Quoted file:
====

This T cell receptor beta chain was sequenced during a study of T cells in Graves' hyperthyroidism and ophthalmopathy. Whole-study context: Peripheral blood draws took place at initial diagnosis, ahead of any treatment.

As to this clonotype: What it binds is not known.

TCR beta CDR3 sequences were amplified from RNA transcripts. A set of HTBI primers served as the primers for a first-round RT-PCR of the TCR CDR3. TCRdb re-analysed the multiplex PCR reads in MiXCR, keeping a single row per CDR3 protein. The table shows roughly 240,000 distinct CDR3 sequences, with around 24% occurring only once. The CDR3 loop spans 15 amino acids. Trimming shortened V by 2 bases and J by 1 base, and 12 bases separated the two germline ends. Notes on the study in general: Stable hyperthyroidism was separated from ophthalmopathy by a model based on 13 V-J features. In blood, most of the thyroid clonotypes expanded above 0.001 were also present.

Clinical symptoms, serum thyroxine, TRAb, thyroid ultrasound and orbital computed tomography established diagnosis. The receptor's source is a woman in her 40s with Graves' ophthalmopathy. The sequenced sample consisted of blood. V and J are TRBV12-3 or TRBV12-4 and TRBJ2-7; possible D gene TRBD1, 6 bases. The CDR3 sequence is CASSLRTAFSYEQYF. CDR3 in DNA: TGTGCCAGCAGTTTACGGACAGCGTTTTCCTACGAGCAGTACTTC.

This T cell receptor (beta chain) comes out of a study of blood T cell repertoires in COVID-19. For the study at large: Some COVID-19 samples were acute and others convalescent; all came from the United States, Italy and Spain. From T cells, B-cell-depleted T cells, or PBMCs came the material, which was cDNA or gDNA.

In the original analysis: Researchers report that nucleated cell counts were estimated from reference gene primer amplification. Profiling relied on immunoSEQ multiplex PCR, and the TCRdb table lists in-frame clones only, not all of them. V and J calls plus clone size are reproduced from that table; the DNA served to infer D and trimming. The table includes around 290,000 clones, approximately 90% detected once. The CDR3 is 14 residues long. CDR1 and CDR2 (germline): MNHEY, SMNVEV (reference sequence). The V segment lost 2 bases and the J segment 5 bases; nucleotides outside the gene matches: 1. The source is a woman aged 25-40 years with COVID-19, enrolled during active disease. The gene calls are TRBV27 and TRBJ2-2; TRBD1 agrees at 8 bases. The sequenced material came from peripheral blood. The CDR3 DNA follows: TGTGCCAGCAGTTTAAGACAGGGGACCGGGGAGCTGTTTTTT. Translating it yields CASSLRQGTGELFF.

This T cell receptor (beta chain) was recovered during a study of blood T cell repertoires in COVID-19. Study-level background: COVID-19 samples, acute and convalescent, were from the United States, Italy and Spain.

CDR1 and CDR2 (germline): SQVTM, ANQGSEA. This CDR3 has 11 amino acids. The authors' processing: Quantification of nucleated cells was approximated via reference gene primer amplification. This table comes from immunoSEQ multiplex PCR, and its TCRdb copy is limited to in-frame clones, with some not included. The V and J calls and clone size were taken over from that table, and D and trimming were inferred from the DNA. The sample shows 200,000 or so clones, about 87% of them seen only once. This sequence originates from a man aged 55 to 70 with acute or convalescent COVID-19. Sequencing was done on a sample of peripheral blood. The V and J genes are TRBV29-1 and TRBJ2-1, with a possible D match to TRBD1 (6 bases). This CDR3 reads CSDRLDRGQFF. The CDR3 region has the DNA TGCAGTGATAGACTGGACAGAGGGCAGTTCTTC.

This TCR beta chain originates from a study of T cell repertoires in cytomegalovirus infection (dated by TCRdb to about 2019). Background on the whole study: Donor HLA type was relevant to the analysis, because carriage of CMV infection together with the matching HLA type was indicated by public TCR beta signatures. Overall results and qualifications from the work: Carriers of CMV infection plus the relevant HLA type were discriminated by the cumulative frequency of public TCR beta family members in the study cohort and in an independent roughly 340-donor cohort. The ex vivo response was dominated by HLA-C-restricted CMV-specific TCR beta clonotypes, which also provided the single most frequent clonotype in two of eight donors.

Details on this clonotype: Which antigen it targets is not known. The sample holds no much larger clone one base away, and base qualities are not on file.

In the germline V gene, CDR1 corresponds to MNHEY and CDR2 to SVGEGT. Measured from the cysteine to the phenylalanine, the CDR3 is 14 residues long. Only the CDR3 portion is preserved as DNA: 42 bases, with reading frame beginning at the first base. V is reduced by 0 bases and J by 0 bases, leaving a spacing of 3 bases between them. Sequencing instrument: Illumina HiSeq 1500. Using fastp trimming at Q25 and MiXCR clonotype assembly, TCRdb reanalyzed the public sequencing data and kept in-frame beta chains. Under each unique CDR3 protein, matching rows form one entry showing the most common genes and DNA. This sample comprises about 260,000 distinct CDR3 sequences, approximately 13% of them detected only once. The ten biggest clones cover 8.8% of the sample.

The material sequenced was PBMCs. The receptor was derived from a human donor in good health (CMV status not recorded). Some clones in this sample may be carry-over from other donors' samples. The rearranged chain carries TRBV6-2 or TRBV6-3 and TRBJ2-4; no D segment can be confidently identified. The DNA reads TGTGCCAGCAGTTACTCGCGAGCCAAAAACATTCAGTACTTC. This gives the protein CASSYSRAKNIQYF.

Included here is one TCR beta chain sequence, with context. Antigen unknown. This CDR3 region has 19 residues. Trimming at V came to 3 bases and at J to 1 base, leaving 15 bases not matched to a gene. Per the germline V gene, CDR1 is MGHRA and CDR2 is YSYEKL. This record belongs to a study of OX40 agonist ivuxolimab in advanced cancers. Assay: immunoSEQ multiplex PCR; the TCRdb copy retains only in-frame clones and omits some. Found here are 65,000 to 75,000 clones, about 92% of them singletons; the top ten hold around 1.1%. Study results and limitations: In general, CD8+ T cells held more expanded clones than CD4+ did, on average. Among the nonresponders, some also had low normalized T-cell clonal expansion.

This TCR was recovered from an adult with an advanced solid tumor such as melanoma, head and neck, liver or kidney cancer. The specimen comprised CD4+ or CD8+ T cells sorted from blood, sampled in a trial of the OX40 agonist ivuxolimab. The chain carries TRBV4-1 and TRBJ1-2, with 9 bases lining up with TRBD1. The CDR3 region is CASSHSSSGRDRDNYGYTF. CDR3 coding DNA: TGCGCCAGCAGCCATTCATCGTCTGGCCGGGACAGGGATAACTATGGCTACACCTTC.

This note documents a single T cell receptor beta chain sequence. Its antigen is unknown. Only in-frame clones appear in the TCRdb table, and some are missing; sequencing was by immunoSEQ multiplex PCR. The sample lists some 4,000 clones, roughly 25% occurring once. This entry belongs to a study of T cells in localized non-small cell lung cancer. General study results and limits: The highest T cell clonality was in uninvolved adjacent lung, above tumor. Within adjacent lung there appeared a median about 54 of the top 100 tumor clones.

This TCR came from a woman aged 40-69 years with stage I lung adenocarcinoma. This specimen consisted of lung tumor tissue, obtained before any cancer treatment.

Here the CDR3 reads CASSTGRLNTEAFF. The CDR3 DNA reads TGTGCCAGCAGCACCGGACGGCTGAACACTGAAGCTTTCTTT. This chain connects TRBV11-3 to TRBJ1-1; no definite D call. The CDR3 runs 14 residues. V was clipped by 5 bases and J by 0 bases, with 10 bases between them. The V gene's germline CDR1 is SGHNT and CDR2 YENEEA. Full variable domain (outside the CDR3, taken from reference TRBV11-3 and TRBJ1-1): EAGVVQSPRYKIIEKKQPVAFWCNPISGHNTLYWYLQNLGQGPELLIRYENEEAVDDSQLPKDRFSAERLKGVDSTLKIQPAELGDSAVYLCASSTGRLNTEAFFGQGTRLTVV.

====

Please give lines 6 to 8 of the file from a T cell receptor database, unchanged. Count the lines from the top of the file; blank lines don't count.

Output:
In the original analysis: Researchers report that nucleated cell counts were estimated from reference gene primer amplification. Profiling relied on immunoSEQ multiplex PCR, and the TCRdb table lists in-frame clones only, not all of them. V and J calls plus clone size are reproduced from that table; the DNA served to infer D and trimming. The table includes around 290,000 clones, approximately 90% detected once. The CDR3 is 14 residues long. CDR1 and CDR2 (germline): MNHEY, SMNVEV (reference sequence). The V segment lost 2 bases and the J segment 5 bases; nucleotides outside the gene matches: 1. The source is a woman aged 25-40 years with COVID-19, enrolled during active disease. The gene calls are TRBV27 and TRBJ2-2; TRBD1 agrees at 8 bases. The sequenced material came from peripheral blood. The CDR3 DNA follows: TGTGCCAGCAGTTTAAGACAGGGGACCGGGGAGCTGTTTTTT. Translating it yields CASSLRQGTGELFF.

This T cell receptor (beta chain) was recovered during a study of blood T cell repertoires in COVID-19. Study-level background: COVID-19 samples, acute and convalescent, were from the United States, Italy and Spain.

CDR1 and CDR2 (germline): SQVTM, ANQGSEA. This CDR3 has 11 amino acids. The authors' processing: Quantification of nucleated cells was approximated via reference gene primer amplification. This table comes from immunoSEQ multiplex PCR, and its TCRdb copy is limited to in-frame clones, with some not included. The V and J calls and clone size were taken over from that table, and D and trimming were inferred from the DNA. The sample shows 200,000 or so clones, about 87% of them seen only once. This sequence originates from a man aged 55 to 70 with acute or convalescent COVID-19. Sequencing was done on a sample of peripheral blood. The V and J genes are TRBV29-1 and TRBJ2-1, with a possible D match to TRBD1 (6 bases). This CDR3 reads CSDRLDRGQFF. The CDR3 region has the DNA TGCAGTGATAGACTGGACAGAGGGCAGTTCTTC.